2. ProductPro you said, “First learn that Magento default install response time is very slow up to 10-12 seconds to paint any page on a server that is not busy. Okay, defer that for tuning phase, but in a fast moving web where your visitors will not tolerate more than 2-3 seconds for a page load, the performance is unacceptable.”

    I couldn’t agree more with you. Default Magento is very slow and needs some tune. At Delorum we have address this issue with our Link LightSpeed module. We have got page response time down to under .5 second on very high traffic site like

    If you are interested visit us at

  3. you wrote:

    Later, after few months, both the clients and the developers will have frustrative talks about the issues like: “Why my 1 step checkout does not work after I upgraded Magento?”

    but the more important question is:

    the same problem would happen regardless of the platform used…wouldn’t it? heavy customization does not “magically” update on non magneto platforms/// right?

    so what is the real point?

  4. The advice in the original article is perhaps vague, however this last message by ProductPro does make and substantiate a number of negative aspects regarding Magento that should be taken into account. What with everyone fawning over what a great product it is compared to others you expect some form of panacea, but it is not, and from a practical point of view there are several major concerns.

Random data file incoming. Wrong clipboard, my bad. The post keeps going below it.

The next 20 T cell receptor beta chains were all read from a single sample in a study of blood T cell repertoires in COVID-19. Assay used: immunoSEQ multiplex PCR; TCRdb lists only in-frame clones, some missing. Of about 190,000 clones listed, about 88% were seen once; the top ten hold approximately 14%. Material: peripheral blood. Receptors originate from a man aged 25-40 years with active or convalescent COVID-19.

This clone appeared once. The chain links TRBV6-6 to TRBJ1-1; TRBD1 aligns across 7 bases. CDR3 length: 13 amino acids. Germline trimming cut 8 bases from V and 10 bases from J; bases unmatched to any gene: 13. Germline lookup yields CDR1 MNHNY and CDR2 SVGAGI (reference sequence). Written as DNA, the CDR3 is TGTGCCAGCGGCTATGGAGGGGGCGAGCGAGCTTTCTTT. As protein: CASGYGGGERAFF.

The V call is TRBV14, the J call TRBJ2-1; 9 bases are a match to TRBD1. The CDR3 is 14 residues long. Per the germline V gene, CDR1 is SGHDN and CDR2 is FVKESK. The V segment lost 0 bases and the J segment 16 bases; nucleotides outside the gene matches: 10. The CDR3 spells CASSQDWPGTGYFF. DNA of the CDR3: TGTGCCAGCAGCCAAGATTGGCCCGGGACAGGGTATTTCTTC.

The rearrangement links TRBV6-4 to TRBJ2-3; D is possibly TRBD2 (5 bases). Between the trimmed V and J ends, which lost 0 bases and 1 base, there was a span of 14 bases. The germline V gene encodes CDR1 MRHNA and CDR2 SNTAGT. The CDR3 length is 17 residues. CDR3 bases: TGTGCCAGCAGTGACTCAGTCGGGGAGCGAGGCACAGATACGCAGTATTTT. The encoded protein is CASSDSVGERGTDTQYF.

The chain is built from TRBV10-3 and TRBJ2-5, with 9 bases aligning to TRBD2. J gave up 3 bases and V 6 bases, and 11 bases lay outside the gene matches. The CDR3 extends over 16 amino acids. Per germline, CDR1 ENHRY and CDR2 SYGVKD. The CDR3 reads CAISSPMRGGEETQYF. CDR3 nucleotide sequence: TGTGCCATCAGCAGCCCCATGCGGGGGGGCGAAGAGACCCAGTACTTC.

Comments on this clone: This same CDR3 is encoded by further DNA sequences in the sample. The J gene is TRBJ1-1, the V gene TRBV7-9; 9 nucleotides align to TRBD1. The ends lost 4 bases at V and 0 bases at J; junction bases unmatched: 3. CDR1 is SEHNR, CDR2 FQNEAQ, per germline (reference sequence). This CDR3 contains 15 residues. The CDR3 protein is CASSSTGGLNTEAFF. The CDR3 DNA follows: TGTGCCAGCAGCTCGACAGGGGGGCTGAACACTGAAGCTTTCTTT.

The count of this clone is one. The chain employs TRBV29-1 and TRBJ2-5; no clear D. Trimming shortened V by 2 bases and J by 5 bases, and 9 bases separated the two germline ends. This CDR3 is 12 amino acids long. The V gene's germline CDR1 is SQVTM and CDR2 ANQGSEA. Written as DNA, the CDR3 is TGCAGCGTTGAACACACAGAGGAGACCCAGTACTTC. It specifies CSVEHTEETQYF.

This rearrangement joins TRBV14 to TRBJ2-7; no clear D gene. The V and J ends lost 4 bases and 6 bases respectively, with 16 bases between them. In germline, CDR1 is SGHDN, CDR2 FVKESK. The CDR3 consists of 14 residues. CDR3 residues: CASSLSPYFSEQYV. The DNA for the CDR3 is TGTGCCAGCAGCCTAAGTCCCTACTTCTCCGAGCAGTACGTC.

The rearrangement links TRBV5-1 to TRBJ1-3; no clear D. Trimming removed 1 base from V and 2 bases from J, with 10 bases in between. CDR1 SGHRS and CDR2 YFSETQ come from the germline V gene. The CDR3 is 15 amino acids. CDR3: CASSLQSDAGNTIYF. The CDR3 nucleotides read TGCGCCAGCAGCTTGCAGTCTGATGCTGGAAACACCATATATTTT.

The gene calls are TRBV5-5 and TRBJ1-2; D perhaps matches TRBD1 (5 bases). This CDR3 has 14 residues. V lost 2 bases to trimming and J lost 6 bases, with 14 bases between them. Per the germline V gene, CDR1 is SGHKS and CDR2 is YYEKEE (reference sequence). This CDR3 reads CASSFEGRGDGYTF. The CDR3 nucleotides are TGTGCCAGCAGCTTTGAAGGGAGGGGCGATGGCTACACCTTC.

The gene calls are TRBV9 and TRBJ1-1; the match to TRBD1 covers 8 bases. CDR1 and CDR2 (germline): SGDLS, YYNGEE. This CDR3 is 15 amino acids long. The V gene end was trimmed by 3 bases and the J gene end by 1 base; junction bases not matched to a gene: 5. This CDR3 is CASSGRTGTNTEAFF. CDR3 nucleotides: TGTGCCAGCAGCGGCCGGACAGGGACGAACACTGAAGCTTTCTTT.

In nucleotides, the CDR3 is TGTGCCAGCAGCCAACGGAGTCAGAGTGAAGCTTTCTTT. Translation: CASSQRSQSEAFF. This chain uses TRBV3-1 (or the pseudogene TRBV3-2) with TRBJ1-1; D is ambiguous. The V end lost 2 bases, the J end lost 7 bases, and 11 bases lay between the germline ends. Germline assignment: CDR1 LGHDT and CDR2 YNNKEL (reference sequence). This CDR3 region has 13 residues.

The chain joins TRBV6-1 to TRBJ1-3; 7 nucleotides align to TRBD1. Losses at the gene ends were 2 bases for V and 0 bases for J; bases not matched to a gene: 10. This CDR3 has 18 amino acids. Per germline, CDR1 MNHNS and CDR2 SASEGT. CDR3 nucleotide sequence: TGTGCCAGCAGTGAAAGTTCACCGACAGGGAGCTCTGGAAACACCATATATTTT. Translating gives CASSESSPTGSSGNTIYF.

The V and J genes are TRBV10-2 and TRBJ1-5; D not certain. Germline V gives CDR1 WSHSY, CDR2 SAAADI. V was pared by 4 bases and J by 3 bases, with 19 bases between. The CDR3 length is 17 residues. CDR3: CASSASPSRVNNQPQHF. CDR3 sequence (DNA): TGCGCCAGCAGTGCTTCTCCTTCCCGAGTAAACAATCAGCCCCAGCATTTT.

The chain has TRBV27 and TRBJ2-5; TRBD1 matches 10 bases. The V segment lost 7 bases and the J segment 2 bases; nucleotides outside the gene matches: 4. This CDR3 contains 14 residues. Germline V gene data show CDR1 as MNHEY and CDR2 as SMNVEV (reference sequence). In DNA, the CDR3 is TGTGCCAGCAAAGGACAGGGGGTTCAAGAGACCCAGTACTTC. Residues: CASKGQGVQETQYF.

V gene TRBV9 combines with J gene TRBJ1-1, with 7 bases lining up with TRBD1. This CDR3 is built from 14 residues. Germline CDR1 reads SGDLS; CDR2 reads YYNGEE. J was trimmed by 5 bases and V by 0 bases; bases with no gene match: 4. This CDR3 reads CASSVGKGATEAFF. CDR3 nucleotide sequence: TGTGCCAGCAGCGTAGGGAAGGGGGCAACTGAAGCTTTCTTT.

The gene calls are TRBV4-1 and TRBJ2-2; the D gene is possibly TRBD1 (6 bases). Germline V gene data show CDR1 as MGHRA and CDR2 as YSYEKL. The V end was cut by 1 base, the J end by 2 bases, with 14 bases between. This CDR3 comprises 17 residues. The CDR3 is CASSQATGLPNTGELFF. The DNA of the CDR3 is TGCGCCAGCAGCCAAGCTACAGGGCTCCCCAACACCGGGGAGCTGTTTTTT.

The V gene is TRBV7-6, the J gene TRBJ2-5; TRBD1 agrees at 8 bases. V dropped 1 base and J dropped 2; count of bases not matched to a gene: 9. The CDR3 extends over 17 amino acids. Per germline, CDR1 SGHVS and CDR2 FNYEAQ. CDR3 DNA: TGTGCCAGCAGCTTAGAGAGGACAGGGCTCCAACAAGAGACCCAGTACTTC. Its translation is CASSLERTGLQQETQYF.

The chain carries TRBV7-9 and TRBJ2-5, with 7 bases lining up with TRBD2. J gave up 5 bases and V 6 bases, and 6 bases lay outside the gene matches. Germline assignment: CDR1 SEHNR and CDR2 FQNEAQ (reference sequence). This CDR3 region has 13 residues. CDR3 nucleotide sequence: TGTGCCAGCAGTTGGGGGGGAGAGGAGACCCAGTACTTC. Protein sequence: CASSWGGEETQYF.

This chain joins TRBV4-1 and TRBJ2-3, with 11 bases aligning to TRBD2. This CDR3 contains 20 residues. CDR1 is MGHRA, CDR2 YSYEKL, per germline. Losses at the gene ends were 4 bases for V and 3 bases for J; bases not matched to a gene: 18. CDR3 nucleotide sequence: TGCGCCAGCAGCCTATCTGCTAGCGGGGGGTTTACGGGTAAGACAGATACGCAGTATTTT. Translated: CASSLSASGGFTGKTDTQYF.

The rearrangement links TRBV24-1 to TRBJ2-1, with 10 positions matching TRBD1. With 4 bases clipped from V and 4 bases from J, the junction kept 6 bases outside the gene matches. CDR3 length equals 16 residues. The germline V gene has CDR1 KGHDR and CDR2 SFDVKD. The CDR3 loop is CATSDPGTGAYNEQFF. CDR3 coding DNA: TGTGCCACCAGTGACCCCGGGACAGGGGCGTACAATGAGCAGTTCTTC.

1. Although Varien continually promise and seemingly provide speed improvements with each release, how do you even begin to compare cart software that if you were to benchmark it would always lose out against its competition in terms of page loading speed, the one major factor that sends possible clients off to a competitor. Which brings us to point
    2. Apparently in order to provide reasonable performance you are required to run the software on a dedicated server. The difference in cost when compared to other shopping carts that only require a shared hosting environment to operate is immense. You need to spend several hundred dollars per month on hosting as opposed to under ten dollars. Obviously for medium to large scale setups this is no problem, for the majority of small scale users this factor should be definitive.
    3. The process of customising aspects of the software to accommodate demands from clients is complex and time consuming, and since custom work may likely need revision upon each software update, the complexity and time required increases exponentially.
    4. Themes are more expensive than other cart software.
    5. Plugins that are required to accomplish tasks that are built in to other carts come at a cost. In my particular case, the two necessary plugins are 500 dollars each.